17 May 2011

Life is the Education, Not College

Update 25May2011: An article describing the Peter Thiel Fellowship -- which pays fellows $100,000 not to attend college -- providing further details and information on this theme.

Humans begin learning as soon as the central nervous system begins to develop in the womb. Learning during infancy and early childhood is more intensive than any other learning in a person's life. Over historical and pre-historical time, most humans learned about life from observation, imitation, apprenticeship, and experimentation -- and just doing it. Only recently has it been thought necessary for every child to receive a formal, government-approved education before being released into the real world.

And still it is life that is the real education, not schools, not colleges. Schools can only prepare a student for a few of the things he will confront in real life, the rest is up to the lifelong student's capacity to adapt and grow in the real world.

Don't Let Your Schooling Get in the Way of Your Education

There is a significant mismatch between what schools "teach" and what life will demand of a student. School curricula do not generally provide the education a person needs to confront the real challenges to be faced. While a child may be forced to attend school up to a certain age or level, there is no guarantee that he will learn even the barest of necessities. In today's climate of indoctrination-by-school, what the child learns in school may be both patently false and outright counter-productive to his life prospects -- besides being a total waste of his time and a distraction from his true education.

Too much of the time, the actual "education" a child receives from lower education is an induction into delinquency and basic groupthink. Proceeding to "higher education," advanced studies in binge drinking, fornication, and an indoctrination into dysfunctional ideology and advanced groupthink, help to complete the blunting of the once-promising prospects which the child may have possessed.

Most bright and observant people have come to doubt whether it is in the best interests of families and society to pay the huge and ruinous price to maintain the modern system of "education." Particularly when a better education is readily obtainable at a minimal cost via the internet, libraries, used book stores, and real life.

The raucous marching of the paid, truant, and quasi-violent drones in Madison, Wisconsin, was but a gentle preview of the truly violent clashes to come, between the entitled establishment and the embattled taxpayer.
Most Americans think college is not worth the money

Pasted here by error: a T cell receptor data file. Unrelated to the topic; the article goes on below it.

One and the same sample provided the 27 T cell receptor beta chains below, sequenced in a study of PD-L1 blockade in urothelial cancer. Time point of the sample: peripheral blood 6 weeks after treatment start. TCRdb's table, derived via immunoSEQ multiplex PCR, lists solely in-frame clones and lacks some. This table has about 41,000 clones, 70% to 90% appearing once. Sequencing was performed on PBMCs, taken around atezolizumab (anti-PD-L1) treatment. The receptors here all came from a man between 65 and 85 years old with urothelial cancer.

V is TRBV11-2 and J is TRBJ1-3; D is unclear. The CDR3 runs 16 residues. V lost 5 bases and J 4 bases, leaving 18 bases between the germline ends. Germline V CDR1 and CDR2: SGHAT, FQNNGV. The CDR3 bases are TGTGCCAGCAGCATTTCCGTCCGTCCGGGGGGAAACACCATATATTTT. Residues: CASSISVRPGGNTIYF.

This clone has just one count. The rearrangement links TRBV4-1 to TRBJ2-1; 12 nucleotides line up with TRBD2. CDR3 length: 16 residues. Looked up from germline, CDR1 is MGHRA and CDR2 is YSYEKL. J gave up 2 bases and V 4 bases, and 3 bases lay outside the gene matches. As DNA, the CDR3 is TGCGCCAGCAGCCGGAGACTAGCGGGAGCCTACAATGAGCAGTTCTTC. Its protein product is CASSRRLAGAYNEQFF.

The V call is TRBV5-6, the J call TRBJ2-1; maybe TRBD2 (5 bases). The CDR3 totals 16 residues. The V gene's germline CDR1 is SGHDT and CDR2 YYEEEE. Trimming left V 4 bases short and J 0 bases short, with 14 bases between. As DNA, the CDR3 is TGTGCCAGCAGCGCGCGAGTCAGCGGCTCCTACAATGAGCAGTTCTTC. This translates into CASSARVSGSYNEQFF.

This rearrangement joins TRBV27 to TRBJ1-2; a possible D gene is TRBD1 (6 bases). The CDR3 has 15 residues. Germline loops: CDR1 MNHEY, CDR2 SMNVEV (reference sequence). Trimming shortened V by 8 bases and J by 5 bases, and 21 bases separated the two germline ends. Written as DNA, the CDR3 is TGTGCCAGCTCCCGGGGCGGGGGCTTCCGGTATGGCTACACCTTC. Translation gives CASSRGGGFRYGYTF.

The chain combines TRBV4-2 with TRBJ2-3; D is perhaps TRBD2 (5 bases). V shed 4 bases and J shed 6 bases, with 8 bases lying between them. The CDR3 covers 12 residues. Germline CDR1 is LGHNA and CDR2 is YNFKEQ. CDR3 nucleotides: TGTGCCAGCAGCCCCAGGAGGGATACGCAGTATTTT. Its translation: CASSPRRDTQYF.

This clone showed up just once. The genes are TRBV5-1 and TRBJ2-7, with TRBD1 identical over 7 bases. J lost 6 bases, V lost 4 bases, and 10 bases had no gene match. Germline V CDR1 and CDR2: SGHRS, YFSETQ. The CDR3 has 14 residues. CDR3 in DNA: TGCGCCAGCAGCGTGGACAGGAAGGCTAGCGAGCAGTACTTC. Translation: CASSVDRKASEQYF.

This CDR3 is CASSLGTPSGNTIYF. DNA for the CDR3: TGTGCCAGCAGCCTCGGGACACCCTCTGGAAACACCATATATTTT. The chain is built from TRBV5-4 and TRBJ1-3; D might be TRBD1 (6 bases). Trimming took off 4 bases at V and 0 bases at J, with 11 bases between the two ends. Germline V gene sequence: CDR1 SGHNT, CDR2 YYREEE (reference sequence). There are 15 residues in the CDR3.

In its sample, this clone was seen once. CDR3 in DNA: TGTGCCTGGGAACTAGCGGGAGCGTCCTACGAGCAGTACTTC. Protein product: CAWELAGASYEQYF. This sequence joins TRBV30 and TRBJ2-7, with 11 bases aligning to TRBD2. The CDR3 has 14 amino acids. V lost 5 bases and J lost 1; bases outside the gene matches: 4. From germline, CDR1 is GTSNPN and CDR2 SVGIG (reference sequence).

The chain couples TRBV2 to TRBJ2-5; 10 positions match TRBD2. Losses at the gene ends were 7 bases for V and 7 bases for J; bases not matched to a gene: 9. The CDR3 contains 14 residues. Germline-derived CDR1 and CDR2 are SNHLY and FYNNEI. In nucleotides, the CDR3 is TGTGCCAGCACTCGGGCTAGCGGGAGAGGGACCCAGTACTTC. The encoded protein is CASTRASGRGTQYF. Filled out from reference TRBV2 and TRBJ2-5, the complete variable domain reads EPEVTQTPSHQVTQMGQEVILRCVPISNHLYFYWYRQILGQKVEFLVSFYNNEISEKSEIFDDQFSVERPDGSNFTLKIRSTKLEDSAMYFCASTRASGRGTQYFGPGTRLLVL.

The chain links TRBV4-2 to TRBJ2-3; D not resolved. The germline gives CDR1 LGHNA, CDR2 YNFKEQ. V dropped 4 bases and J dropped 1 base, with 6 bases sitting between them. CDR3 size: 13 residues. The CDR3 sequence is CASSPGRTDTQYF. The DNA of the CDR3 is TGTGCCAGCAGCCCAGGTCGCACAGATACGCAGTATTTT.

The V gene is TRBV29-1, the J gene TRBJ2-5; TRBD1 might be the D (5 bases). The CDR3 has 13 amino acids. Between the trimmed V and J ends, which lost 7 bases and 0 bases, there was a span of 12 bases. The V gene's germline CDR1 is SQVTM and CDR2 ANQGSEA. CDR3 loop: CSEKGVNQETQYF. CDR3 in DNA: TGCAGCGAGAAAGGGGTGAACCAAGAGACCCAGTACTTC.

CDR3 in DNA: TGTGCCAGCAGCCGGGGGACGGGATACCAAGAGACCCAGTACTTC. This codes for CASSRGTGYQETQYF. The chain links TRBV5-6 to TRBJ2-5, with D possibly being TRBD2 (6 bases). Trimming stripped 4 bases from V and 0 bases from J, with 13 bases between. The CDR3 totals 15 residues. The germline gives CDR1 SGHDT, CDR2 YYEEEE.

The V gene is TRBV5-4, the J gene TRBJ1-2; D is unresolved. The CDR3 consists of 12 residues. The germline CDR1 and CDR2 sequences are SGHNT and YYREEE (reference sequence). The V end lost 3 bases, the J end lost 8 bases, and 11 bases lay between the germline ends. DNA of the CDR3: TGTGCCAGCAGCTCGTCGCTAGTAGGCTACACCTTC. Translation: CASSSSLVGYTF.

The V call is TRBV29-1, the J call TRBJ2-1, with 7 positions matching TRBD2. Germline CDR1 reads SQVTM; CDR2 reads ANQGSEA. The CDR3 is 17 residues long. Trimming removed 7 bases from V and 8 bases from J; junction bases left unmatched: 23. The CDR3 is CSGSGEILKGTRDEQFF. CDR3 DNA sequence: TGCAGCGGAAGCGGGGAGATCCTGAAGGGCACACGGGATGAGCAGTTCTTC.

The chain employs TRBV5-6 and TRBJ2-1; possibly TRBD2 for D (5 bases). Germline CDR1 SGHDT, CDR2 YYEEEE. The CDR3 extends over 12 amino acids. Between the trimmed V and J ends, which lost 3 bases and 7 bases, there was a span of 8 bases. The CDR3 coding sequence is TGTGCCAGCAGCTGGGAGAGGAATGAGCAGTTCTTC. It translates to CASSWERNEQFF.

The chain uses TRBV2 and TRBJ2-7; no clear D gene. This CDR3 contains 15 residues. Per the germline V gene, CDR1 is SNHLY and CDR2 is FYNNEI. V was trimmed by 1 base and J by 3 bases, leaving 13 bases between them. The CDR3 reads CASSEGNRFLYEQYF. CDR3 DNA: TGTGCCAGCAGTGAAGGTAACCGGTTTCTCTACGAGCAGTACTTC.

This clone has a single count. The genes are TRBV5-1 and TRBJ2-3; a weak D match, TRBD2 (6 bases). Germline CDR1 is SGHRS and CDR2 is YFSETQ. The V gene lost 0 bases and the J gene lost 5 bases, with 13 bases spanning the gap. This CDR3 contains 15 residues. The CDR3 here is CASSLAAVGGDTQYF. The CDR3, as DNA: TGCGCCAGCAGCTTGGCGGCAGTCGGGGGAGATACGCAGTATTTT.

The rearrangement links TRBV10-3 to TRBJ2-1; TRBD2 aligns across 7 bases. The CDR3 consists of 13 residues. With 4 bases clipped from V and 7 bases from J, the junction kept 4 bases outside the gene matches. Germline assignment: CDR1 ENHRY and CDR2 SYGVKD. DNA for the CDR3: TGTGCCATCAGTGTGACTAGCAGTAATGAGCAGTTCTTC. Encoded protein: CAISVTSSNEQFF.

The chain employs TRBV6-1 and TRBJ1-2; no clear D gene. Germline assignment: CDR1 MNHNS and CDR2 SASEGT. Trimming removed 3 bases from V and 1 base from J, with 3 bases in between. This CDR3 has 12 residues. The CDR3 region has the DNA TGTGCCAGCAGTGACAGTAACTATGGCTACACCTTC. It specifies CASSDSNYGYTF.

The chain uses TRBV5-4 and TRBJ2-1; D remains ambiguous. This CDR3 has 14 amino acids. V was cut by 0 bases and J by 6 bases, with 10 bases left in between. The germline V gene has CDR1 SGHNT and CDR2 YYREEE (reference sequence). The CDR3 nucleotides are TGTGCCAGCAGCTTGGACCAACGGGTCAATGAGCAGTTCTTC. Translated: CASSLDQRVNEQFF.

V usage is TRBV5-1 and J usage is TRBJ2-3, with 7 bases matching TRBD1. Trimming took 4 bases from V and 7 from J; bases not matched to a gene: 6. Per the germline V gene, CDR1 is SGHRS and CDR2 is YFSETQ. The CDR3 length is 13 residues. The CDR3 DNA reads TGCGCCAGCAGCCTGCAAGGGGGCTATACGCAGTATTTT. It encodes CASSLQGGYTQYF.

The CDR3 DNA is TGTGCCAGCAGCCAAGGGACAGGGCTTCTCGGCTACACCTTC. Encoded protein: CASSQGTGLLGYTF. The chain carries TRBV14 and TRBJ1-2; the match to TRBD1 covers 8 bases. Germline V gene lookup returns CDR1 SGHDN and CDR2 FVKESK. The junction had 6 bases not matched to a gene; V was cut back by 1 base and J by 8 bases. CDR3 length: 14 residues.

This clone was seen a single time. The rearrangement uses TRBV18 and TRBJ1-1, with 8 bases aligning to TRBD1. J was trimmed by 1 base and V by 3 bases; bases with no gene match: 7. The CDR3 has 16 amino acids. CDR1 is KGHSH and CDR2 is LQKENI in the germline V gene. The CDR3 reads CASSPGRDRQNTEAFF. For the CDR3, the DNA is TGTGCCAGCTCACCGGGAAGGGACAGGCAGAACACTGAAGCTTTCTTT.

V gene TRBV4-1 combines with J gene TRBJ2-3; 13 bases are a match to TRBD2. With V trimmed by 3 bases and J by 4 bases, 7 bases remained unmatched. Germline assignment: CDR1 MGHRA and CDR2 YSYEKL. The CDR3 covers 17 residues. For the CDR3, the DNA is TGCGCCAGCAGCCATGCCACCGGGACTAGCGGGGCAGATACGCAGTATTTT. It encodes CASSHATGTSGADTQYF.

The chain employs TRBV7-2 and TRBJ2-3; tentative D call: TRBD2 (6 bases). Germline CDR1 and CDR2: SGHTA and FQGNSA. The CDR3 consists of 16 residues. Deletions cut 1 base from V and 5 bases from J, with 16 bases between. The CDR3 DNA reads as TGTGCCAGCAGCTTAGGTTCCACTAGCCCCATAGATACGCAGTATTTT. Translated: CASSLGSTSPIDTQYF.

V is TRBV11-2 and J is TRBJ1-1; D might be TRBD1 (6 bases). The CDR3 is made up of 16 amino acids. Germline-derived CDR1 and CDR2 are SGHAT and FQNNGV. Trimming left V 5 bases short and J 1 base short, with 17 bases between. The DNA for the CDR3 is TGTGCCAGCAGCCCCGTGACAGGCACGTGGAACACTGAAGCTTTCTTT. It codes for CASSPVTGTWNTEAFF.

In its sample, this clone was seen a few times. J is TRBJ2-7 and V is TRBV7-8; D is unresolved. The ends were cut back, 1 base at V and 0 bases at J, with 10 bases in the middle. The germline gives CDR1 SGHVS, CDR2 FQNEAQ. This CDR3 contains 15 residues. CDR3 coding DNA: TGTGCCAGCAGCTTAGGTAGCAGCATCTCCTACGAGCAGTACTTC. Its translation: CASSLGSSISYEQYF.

Winds of change in college infrastructure portend massive changes in how advanced education will be provided
In place of "unions" in the cartoons, one could also write "tenured professors" and "university administrations." A sense of entitlement runs deep and rampant in "educational" circles, and in societies with topheavy governments in general.

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Blogger PRCalDude said...

"Particularly when a better education is readily obtainable at a minimal cost via the internet, libraries, used book stores, and real life."

The barrier I see is in access to expensive labs that currently only universities and governments can provide. For instance, RF and microwave test equipment is very expensive, and if you want to learn how to use it, you either have to work for a company or use it in a university. You can't get a job at the former unless you've done the latter.

I wish there were an alternative to college for the hard science and engineering majors like some sort of industry apprenticeship program. Right now, industry doesn't want to bear the costs and risks of training people on the job and students seem all too willing to take on debt. Meanwhile, the government lies to students that college is the only way into the middle class and continues to provide a firehose of Sallie Mae money. It's sickening, really.

We've gotta get away from credentialism and make the business climate better so that companies can become less risk averse and more prone to hiring smart people who don't necessarily have credentials.

Saturday, 21 May, 2011  
Blogger al fin said...

Credentialism goes along with the type of convoluted and byzantine governments we are burdened with. Unless new frontiers are opened up with smaller and freer governments, human societies will stagnate and rot.

The very concept of a "job" as the be all and end all of providing sustenance is just part of the rot which prevents humans from thinking for themselves.

Perhaps better simulators would facilitate lower cost regional "labs" which could be shared by freelance students and small scale independent educational co-ops and associations.

Or regional high tech centers allowing the sharing of advanced test and fabrication equipment, computational facilities, and other scientific and engineering tools that allow for advanced training.

Funding would have to come from the private sector, since everything government touches turns to crap.

Monday, 23 May, 2011  

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“During times of universal deceit, telling the truth becomes a revolutionary act” _George Orwell

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